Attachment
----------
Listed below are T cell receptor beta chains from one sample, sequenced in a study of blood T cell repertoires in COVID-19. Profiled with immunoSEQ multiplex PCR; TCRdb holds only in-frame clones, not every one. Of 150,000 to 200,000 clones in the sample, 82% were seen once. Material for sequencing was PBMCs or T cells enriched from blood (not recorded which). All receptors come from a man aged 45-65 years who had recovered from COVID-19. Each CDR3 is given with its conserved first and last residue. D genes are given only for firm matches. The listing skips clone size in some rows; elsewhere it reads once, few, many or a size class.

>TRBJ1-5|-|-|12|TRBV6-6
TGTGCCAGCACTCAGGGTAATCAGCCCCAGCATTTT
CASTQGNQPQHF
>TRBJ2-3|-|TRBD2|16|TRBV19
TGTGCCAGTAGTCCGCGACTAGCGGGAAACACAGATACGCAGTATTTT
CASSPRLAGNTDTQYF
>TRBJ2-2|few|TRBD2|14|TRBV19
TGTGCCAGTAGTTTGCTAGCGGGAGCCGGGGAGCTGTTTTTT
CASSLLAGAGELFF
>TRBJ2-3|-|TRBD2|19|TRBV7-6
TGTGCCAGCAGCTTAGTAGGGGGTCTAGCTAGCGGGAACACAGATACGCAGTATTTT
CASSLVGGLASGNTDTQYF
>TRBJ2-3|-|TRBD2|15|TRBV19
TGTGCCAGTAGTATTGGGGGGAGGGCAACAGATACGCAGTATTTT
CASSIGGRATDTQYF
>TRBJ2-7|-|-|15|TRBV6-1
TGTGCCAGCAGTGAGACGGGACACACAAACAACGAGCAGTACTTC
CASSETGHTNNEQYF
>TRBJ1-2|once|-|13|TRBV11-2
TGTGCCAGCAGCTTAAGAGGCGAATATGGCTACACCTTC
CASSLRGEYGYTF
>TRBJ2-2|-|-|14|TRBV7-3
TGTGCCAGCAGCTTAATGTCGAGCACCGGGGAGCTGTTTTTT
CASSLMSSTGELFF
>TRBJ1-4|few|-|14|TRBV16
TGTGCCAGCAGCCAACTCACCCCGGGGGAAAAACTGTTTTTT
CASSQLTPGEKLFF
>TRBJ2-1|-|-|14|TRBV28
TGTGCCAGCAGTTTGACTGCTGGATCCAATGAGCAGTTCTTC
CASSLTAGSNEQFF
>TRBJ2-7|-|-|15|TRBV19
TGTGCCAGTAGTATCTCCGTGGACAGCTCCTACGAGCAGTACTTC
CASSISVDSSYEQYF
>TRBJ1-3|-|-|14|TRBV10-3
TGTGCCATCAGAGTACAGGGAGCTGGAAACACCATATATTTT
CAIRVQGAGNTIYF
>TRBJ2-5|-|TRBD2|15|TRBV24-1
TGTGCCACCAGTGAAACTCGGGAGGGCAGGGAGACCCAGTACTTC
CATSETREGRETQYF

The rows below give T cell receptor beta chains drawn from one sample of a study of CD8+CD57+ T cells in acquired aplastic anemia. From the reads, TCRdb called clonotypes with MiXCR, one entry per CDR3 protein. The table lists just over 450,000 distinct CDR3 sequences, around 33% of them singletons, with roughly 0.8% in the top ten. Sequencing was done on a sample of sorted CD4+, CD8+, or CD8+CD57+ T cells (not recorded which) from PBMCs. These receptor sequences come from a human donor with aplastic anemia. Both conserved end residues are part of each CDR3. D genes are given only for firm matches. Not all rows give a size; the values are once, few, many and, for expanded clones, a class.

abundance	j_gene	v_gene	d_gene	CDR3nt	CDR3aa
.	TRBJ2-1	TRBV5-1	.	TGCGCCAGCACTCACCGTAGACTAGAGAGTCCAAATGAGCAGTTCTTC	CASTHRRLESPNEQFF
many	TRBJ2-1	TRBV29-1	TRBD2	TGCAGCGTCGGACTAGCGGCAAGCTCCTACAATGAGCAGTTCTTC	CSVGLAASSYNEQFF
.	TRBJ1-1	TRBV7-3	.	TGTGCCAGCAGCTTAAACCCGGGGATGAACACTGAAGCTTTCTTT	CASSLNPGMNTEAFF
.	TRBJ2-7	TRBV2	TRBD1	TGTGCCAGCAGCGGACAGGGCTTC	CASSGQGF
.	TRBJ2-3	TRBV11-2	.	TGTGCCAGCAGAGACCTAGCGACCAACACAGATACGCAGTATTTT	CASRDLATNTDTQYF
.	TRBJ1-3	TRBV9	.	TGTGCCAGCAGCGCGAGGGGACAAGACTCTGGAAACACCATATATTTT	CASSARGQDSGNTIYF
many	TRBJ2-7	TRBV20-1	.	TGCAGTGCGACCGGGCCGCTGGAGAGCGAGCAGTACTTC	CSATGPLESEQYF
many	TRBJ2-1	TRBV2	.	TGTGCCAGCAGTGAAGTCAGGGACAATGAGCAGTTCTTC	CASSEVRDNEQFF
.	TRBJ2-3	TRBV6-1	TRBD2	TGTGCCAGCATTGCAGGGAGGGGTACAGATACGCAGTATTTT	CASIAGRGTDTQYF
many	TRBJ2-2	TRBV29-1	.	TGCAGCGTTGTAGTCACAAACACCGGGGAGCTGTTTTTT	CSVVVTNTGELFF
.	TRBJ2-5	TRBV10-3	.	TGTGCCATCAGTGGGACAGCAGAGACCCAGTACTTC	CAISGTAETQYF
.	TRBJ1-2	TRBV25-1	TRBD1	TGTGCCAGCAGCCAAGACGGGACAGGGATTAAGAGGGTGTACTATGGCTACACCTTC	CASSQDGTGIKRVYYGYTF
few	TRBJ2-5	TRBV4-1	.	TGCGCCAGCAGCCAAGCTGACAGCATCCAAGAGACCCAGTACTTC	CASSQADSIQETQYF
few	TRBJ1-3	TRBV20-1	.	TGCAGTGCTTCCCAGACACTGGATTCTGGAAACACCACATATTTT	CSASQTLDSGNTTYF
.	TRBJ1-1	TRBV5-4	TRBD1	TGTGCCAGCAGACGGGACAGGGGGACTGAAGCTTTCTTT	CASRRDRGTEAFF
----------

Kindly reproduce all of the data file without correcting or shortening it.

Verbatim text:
Listed below are T cell receptor beta chains from one sample, sequenced in a study of blood T cell repertoires in COVID-19. Profiled with immunoSEQ multiplex PCR; TCRdb holds only in-frame clones, not every one. Of 150,000 to 200,000 clones in the sample, 82% were seen once. Material for sequencing was PBMCs or T cells enriched from blood (not recorded which). All receptors come from a man aged 45-65 years who had recovered from COVID-19. Each CDR3 is given with its conserved first and last residue. D genes are given only for firm matches. The listing skips clone size in some rows; elsewhere it reads once, few, many or a size class.

>TRBJ1-5|-|-|12|TRBV6-6
TGTGCCAGCACTCAGGGTAATCAGCCCCAGCATTTT
CASTQGNQPQHF
>TRBJ2-3|-|TRBD2|16|TRBV19
TGTGCCAGTAGTCCGCGACTAGCGGGAAACACAGATACGCAGTATTTT
CASSPRLAGNTDTQYF
>TRBJ2-2|few|TRBD2|14|TRBV19
TGTGCCAGTAGTTTGCTAGCGGGAGCCGGGGAGCTGTTTTTT
CASSLLAGAGELFF
>TRBJ2-3|-|TRBD2|19|TRBV7-6
TGTGCCAGCAGCTTAGTAGGGGGTCTAGCTAGCGGGAACACAGATACGCAGTATTTT
CASSLVGGLASGNTDTQYF
>TRBJ2-3|-|TRBD2|15|TRBV19
TGTGCCAGTAGTATTGGGGGGAGGGCAACAGATACGCAGTATTTT
CASSIGGRATDTQYF
>TRBJ2-7|-|-|15|TRBV6-1
TGTGCCAGCAGTGAGACGGGACACACAAACAACGAGCAGTACTTC
CASSETGHTNNEQYF
>TRBJ1-2|once|-|13|TRBV11-2
TGTGCCAGCAGCTTAAGAGGCGAATATGGCTACACCTTC
CASSLRGEYGYTF
>TRBJ2-2|-|-|14|TRBV7-3
TGTGCCAGCAGCTTAATGTCGAGCACCGGGGAGCTGTTTTTT
CASSLMSSTGELFF
>TRBJ1-4|few|-|14|TRBV16
TGTGCCAGCAGCCAACTCACCCCGGGGGAAAAACTGTTTTTT
CASSQLTPGEKLFF
>TRBJ2-1|-|-|14|TRBV28
TGTGCCAGCAGTTTGACTGCTGGATCCAATGAGCAGTTCTTC
CASSLTAGSNEQFF
>TRBJ2-7|-|-|15|TRBV19
TGTGCCAGTAGTATCTCCGTGGACAGCTCCTACGAGCAGTACTTC
CASSISVDSSYEQYF
>TRBJ1-3|-|-|14|TRBV10-3
TGTGCCATCAGAGTACAGGGAGCTGGAAACACCATATATTTT
CAIRVQGAGNTIYF
>TRBJ2-5|-|TRBD2|15|TRBV24-1
TGTGCCACCAGTGAAACTCGGGAGGGCAGGGAGACCCAGTACTTC
CATSETREGRETQYF

The rows below give T cell receptor beta chains drawn from one sample of a study of CD8+CD57+ T cells in acquired aplastic anemia. From the reads, TCRdb called clonotypes with MiXCR, one entry per CDR3 protein. The table lists just over 450,000 distinct CDR3 sequences, around 33% of them singletons, with roughly 0.8% in the top ten. Sequencing was done on a sample of sorted CD4+, CD8+, or CD8+CD57+ T cells (not recorded which) from PBMCs. These receptor sequences come from a human donor with aplastic anemia. Both conserved end residues are part of each CDR3. D genes are given only for firm matches. Not all rows give a size; the values are once, few, many and, for expanded clones, a class.

abundance	j_gene	v_gene	d_gene	CDR3nt	CDR3aa
.	TRBJ2-1	TRBV5-1	.	TGCGCCAGCACTCACCGTAGACTAGAGAGTCCAAATGAGCAGTTCTTC	CASTHRRLESPNEQFF
many	TRBJ2-1	TRBV29-1	TRBD2	TGCAGCGTCGGACTAGCGGCAAGCTCCTACAATGAGCAGTTCTTC	CSVGLAASSYNEQFF
.	TRBJ1-1	TRBV7-3	.	TGTGCCAGCAGCTTAAACCCGGGGATGAACACTGAAGCTTTCTTT	CASSLNPGMNTEAFF
.	TRBJ2-7	TRBV2	TRBD1	TGTGCCAGCAGCGGACAGGGCTTC	CASSGQGF
.	TRBJ2-3	TRBV11-2	.	TGTGCCAGCAGAGACCTAGCGACCAACACAGATACGCAGTATTTT	CASRDLATNTDTQYF
.	TRBJ1-3	TRBV9	.	TGTGCCAGCAGCGCGAGGGGACAAGACTCTGGAAACACCATATATTTT	CASSARGQDSGNTIYF
many	TRBJ2-7	TRBV20-1	.	TGCAGTGCGACCGGGCCGCTGGAGAGCGAGCAGTACTTC	CSATGPLESEQYF
many	TRBJ2-1	TRBV2	.	TGTGCCAGCAGTGAAGTCAGGGACAATGAGCAGTTCTTC	CASSEVRDNEQFF
.	TRBJ2-3	TRBV6-1	TRBD2	TGTGCCAGCATTGCAGGGAGGGGTACAGATACGCAGTATTTT	CASIAGRGTDTQYF
many	TRBJ2-2	TRBV29-1	.	TGCAGCGTTGTAGTCACAAACACCGGGGAGCTGTTTTTT	CSVVVTNTGELFF
.	TRBJ2-5	TRBV10-3	.	TGTGCCATCAGTGGGACAGCAGAGACCCAGTACTTC	CAISGTAETQYF
.	TRBJ1-2	TRBV25-1	TRBD1	TGTGCCAGCAGCCAAGACGGGACAGGGATTAAGAGGGTGTACTATGGCTACACCTTC	CASSQDGTGIKRVYYGYTF
few	TRBJ2-5	TRBV4-1	.	TGCGCCAGCAGCCAAGCTGACAGCATCCAAGAGACCCAGTACTTC	CASSQADSIQETQYF
few	TRBJ1-3	TRBV20-1	.	TGCAGTGCTTCCCAGACACTGGATTCTGGAAACACCACATATTTT	CSASQTLDSGNTTYF
.	TRBJ1-1	TRBV5-4	TRBD1	TGTGCCAGCAGACGGGACAGGGGGACTGAAGCTTTCTTT	CASRRDRGTEAFF